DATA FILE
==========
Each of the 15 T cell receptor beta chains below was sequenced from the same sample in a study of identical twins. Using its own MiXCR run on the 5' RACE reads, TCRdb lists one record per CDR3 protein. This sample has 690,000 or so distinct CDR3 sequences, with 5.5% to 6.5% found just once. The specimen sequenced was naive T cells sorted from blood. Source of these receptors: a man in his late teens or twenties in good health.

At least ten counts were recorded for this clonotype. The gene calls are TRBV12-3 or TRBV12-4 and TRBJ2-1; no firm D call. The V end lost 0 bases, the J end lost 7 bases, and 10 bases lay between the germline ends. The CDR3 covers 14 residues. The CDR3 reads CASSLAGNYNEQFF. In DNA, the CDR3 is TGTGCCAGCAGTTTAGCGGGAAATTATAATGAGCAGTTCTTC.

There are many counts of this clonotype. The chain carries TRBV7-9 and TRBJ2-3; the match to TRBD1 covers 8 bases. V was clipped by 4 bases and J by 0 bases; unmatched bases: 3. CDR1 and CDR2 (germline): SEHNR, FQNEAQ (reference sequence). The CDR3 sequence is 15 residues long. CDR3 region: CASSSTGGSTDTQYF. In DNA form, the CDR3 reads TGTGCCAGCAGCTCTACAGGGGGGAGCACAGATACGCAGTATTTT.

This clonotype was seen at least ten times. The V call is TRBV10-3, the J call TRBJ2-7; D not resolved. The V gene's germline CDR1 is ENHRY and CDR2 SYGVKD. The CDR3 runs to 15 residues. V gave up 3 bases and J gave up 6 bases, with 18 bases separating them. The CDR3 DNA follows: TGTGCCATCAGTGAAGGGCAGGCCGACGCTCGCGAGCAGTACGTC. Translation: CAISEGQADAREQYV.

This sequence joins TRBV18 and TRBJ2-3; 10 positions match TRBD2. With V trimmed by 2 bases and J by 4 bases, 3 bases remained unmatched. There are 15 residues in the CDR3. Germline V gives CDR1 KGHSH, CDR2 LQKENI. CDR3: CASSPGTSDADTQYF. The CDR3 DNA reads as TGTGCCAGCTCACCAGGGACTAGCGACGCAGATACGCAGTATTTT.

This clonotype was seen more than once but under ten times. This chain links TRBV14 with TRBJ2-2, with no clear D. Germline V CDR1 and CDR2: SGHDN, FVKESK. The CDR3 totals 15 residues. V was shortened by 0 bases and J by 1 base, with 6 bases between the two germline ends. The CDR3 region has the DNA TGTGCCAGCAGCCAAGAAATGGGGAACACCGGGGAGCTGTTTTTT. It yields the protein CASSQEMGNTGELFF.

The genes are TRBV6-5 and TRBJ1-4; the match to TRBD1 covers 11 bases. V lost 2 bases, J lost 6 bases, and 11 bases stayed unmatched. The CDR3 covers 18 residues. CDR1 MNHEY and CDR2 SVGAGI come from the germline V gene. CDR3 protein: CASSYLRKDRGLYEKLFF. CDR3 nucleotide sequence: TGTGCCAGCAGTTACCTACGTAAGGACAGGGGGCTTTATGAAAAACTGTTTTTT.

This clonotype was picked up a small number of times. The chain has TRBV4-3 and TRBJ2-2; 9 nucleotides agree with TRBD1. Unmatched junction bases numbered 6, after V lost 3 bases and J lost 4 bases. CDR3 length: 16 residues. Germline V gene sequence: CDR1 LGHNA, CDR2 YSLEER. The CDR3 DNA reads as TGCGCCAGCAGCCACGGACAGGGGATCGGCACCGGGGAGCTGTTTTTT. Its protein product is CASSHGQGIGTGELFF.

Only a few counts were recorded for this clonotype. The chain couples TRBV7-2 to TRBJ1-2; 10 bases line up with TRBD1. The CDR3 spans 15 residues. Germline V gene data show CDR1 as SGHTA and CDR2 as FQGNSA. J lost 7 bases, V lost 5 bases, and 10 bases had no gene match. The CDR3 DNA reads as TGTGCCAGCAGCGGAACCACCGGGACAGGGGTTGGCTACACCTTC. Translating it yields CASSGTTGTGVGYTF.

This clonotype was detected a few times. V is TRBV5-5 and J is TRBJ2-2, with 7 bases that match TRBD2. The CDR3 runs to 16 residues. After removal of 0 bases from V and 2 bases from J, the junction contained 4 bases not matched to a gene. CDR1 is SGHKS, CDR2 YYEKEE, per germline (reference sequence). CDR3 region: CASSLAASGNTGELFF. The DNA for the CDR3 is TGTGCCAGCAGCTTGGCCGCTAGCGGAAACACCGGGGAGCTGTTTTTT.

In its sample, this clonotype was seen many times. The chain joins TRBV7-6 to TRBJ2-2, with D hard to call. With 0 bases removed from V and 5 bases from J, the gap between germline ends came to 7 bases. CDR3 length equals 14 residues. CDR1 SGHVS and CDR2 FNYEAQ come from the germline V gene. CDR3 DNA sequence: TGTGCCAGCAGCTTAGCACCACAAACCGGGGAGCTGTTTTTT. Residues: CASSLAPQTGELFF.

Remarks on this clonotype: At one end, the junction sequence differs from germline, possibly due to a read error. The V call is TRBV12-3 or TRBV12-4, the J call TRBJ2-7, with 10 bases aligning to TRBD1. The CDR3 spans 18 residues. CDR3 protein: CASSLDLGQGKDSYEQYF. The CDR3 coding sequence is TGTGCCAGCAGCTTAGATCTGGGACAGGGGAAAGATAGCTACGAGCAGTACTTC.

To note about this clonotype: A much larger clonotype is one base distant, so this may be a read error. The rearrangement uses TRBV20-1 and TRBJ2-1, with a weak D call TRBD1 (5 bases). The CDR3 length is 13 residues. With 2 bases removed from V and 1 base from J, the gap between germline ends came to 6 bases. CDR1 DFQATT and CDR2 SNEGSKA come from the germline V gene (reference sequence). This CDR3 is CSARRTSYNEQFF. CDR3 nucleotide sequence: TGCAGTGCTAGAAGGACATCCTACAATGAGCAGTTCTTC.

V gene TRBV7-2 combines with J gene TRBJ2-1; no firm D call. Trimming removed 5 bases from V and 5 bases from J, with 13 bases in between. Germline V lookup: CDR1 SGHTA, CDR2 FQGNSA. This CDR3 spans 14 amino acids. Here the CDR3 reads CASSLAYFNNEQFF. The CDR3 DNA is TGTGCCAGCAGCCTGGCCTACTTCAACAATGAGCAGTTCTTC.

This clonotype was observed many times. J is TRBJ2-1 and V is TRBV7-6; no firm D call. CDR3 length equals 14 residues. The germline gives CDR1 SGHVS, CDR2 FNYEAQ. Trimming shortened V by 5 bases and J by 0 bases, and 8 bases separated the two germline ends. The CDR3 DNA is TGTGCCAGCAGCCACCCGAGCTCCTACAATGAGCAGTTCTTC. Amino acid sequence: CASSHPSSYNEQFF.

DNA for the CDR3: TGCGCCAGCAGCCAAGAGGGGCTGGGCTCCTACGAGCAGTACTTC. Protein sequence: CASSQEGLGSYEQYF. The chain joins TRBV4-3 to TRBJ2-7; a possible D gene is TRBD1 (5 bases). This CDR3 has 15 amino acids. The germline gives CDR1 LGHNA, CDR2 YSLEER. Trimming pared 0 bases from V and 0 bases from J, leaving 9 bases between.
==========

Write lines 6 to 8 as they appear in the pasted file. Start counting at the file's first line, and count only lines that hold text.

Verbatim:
This clonotype was seen more than once but under ten times. This chain links TRBV14 with TRBJ2-2, with no clear D. Germline V CDR1 and CDR2: SGHDN, FVKESK. The CDR3 totals 15 residues. V was shortened by 0 bases and J by 1 base, with 6 bases between the two germline ends. The CDR3 region has the DNA TGTGCCAGCAGCCAAGAAATGGGGAACACCGGGGAGCTGTTTTTT. It yields the protein CASSQEMGNTGELFF.

The genes are TRBV6-5 and TRBJ1-4; the match to TRBD1 covers 11 bases. V lost 2 bases, J lost 6 bases, and 11 bases stayed unmatched. The CDR3 covers 18 residues. CDR1 MNHEY and CDR2 SVGAGI come from the germline V gene. CDR3 protein: CASSYLRKDRGLYEKLFF. CDR3 nucleotide sequence: TGTGCCAGCAGTTACCTACGTAAGGACAGGGGGCTTTATGAAAAACTGTTTTTT.

This clonotype was picked up a small number of times. The chain has TRBV4-3 and TRBJ2-2; 9 nucleotides agree with TRBD1. Unmatched junction bases numbered 6, after V lost 3 bases and J lost 4 bases. CDR3 length: 16 residues. Germline V gene sequence: CDR1 LGHNA, CDR2 YSLEER. The CDR3 DNA reads as TGCGCCAGCAGCCACGGACAGGGGATCGGCACCGGGGAGCTGTTTTTT. Its protein product is CASSHGQGIGTGELFF.